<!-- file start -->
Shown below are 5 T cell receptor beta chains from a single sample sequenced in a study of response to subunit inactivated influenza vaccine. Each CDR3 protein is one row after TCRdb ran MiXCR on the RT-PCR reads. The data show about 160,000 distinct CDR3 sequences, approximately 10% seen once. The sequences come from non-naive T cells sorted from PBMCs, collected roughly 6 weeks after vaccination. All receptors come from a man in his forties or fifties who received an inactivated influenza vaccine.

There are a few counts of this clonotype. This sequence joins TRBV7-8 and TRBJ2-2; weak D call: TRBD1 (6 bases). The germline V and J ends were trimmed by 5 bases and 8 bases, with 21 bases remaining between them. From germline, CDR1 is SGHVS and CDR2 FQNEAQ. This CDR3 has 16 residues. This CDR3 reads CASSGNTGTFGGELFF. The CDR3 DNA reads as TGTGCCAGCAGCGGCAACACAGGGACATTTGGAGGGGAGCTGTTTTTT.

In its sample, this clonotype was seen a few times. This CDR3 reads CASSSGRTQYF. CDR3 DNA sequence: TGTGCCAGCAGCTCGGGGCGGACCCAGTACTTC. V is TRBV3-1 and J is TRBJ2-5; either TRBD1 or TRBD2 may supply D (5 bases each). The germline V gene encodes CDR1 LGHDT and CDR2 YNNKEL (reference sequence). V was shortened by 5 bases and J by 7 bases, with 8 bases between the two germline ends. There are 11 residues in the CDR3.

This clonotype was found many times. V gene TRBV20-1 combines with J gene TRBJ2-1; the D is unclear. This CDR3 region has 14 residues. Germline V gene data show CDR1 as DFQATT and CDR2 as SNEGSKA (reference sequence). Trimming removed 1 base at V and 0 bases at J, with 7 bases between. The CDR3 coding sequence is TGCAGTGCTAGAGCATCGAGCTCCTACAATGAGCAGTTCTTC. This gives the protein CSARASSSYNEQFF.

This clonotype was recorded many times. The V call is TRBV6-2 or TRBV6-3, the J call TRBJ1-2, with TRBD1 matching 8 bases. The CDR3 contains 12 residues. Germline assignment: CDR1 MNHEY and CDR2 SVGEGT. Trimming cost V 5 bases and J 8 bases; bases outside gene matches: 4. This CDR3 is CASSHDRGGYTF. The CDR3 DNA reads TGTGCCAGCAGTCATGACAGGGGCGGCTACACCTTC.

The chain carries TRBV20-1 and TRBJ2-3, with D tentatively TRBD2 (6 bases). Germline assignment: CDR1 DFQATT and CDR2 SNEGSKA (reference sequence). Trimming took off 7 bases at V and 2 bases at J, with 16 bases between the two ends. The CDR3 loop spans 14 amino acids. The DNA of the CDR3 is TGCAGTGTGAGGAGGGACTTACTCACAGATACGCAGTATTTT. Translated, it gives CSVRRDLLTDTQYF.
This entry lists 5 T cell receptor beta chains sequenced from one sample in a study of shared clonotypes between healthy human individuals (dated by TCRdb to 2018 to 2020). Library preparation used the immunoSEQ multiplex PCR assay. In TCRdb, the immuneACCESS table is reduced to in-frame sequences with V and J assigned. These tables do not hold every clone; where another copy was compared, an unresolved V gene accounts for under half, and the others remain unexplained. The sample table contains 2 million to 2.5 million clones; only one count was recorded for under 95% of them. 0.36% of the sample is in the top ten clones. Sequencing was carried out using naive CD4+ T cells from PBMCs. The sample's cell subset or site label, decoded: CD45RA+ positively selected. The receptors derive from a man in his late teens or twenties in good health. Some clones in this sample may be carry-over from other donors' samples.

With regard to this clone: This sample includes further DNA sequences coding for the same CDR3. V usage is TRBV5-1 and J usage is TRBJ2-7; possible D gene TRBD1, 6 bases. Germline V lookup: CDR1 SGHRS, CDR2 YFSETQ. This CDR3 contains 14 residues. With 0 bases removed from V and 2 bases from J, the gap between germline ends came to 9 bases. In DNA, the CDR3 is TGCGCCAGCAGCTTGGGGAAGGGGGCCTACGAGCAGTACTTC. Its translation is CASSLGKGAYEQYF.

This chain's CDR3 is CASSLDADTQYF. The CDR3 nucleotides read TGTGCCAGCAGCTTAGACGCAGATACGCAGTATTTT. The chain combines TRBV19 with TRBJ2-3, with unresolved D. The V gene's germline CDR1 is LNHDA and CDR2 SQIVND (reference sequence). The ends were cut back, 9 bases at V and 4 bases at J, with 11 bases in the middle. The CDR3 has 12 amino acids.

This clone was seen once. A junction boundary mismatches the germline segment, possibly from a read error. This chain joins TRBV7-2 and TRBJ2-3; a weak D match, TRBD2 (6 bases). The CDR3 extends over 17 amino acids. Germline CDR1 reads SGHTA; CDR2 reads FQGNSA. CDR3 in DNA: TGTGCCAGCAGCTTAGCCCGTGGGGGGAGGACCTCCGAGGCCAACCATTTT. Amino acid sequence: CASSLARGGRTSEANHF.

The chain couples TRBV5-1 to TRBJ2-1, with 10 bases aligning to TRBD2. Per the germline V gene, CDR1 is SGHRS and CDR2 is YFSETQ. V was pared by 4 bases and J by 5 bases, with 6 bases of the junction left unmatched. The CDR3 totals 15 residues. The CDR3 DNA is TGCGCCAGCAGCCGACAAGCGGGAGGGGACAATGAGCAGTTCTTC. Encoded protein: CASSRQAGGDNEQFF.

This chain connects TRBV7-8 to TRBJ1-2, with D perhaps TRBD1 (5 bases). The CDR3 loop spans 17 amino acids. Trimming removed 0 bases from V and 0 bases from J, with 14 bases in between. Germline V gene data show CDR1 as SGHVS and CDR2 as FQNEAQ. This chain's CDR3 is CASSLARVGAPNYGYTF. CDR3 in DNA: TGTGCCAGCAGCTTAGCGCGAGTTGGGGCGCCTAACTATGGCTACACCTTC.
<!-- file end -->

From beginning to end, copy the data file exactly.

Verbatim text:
Shown below are 5 T cell receptor beta chains from a single sample sequenced in a study of response to subunit inactivated influenza vaccine. Each CDR3 protein is one row after TCRdb ran MiXCR on the RT-PCR reads. The data show about 160,000 distinct CDR3 sequences, approximately 10% seen once. The sequences come from non-naive T cells sorted from PBMCs, collected roughly 6 weeks after vaccination. All receptors come from a man in his forties or fifties who received an inactivated influenza vaccine.

There are a few counts of this clonotype. This sequence joins TRBV7-8 and TRBJ2-2; weak D call: TRBD1 (6 bases). The germline V and J ends were trimmed by 5 bases and 8 bases, with 21 bases remaining between them. From germline, CDR1 is SGHVS and CDR2 FQNEAQ. This CDR3 has 16 residues. This CDR3 reads CASSGNTGTFGGELFF. The CDR3 DNA reads as TGTGCCAGCAGCGGCAACACAGGGACATTTGGAGGGGAGCTGTTTTTT.

In its sample, this clonotype was seen a few times. This CDR3 reads CASSSGRTQYF. CDR3 DNA sequence: TGTGCCAGCAGCTCGGGGCGGACCCAGTACTTC. V is TRBV3-1 and J is TRBJ2-5; either TRBD1 or TRBD2 may supply D (5 bases each). The germline V gene encodes CDR1 LGHDT and CDR2 YNNKEL (reference sequence). V was shortened by 5 bases and J by 7 bases, with 8 bases between the two germline ends. There are 11 residues in the CDR3.

This clonotype was found many times. V gene TRBV20-1 combines with J gene TRBJ2-1; the D is unclear. This CDR3 region has 14 residues. Germline V gene data show CDR1 as DFQATT and CDR2 as SNEGSKA (reference sequence). Trimming removed 1 base at V and 0 bases at J, with 7 bases between. The CDR3 coding sequence is TGCAGTGCTAGAGCATCGAGCTCCTACAATGAGCAGTTCTTC. This gives the protein CSARASSSYNEQFF.

This clonotype was recorded many times. The V call is TRBV6-2 or TRBV6-3, the J call TRBJ1-2, with TRBD1 matching 8 bases. The CDR3 contains 12 residues. Germline assignment: CDR1 MNHEY and CDR2 SVGEGT. Trimming cost V 5 bases and J 8 bases; bases outside gene matches: 4. This CDR3 is CASSHDRGGYTF. The CDR3 DNA reads TGTGCCAGCAGTCATGACAGGGGCGGCTACACCTTC.

The chain carries TRBV20-1 and TRBJ2-3, with D tentatively TRBD2 (6 bases). Germline assignment: CDR1 DFQATT and CDR2 SNEGSKA (reference sequence). Trimming took off 7 bases at V and 2 bases at J, with 16 bases between the two ends. The CDR3 loop spans 14 amino acids. The DNA of the CDR3 is TGCAGTGTGAGGAGGGACTTACTCACAGATACGCAGTATTTT. Translated, it gives CSVRRDLLTDTQYF.
This entry lists 5 T cell receptor beta chains sequenced from one sample in a study of shared clonotypes between healthy human individuals (dated by TCRdb to 2018 to 2020). Library preparation used the immunoSEQ multiplex PCR assay. In TCRdb, the immuneACCESS table is reduced to in-frame sequences with V and J assigned. These tables do not hold every clone; where another copy was compared, an unresolved V gene accounts for under half, and the others remain unexplained. The sample table contains 2 million to 2.5 million clones; only one count was recorded for under 95% of them. 0.36% of the sample is in the top ten clones. Sequencing was carried out using naive CD4+ T cells from PBMCs. The sample's cell subset or site label, decoded: CD45RA+ positively selected. The receptors derive from a man in his late teens or twenties in good health. Some clones in this sample may be carry-over from other donors' samples.

With regard to this clone: This sample includes further DNA sequences coding for the same CDR3. V usage is TRBV5-1 and J usage is TRBJ2-7; possible D gene TRBD1, 6 bases. Germline V lookup: CDR1 SGHRS, CDR2 YFSETQ. This CDR3 contains 14 residues. With 0 bases removed from V and 2 bases from J, the gap between germline ends came to 9 bases. In DNA, the CDR3 is TGCGCCAGCAGCTTGGGGAAGGGGGCCTACGAGCAGTACTTC. Its translation is CASSLGKGAYEQYF.

This chain's CDR3 is CASSLDADTQYF. The CDR3 nucleotides read TGTGCCAGCAGCTTAGACGCAGATACGCAGTATTTT. The chain combines TRBV19 with TRBJ2-3, with unresolved D. The V gene's germline CDR1 is LNHDA and CDR2 SQIVND (reference sequence). The ends were cut back, 9 bases at V and 4 bases at J, with 11 bases in the middle. The CDR3 has 12 amino acids.

This clone was seen once. A junction boundary mismatches the germline segment, possibly from a read error. This chain joins TRBV7-2 and TRBJ2-3; a weak D match, TRBD2 (6 bases). The CDR3 extends over 17 amino acids. Germline CDR1 reads SGHTA; CDR2 reads FQGNSA. CDR3 in DNA: TGTGCCAGCAGCTTAGCCCGTGGGGGGAGGACCTCCGAGGCCAACCATTTT. Amino acid sequence: CASSLARGGRTSEANHF.

The chain couples TRBV5-1 to TRBJ2-1, with 10 bases aligning to TRBD2. Per the germline V gene, CDR1 is SGHRS and CDR2 is YFSETQ. V was pared by 4 bases and J by 5 bases, with 6 bases of the junction left unmatched. The CDR3 totals 15 residues. The CDR3 DNA is TGCGCCAGCAGCCGACAAGCGGGAGGGGACAATGAGCAGTTCTTC. Encoded protein: CASSRQAGGDNEQFF.

This chain connects TRBV7-8 to TRBJ1-2, with D perhaps TRBD1 (5 bases). The CDR3 loop spans 17 amino acids. Trimming removed 0 bases from V and 0 bases from J, with 14 bases in between. Germline V gene data show CDR1 as SGHVS and CDR2 as FQNEAQ. This chain's CDR3 is CASSLARVGAPNYGYTF. CDR3 in DNA: TGTGCCAGCAGCTTAGCGCGAGTTGGGGCGCCTAACTATGGCTACACCTTC.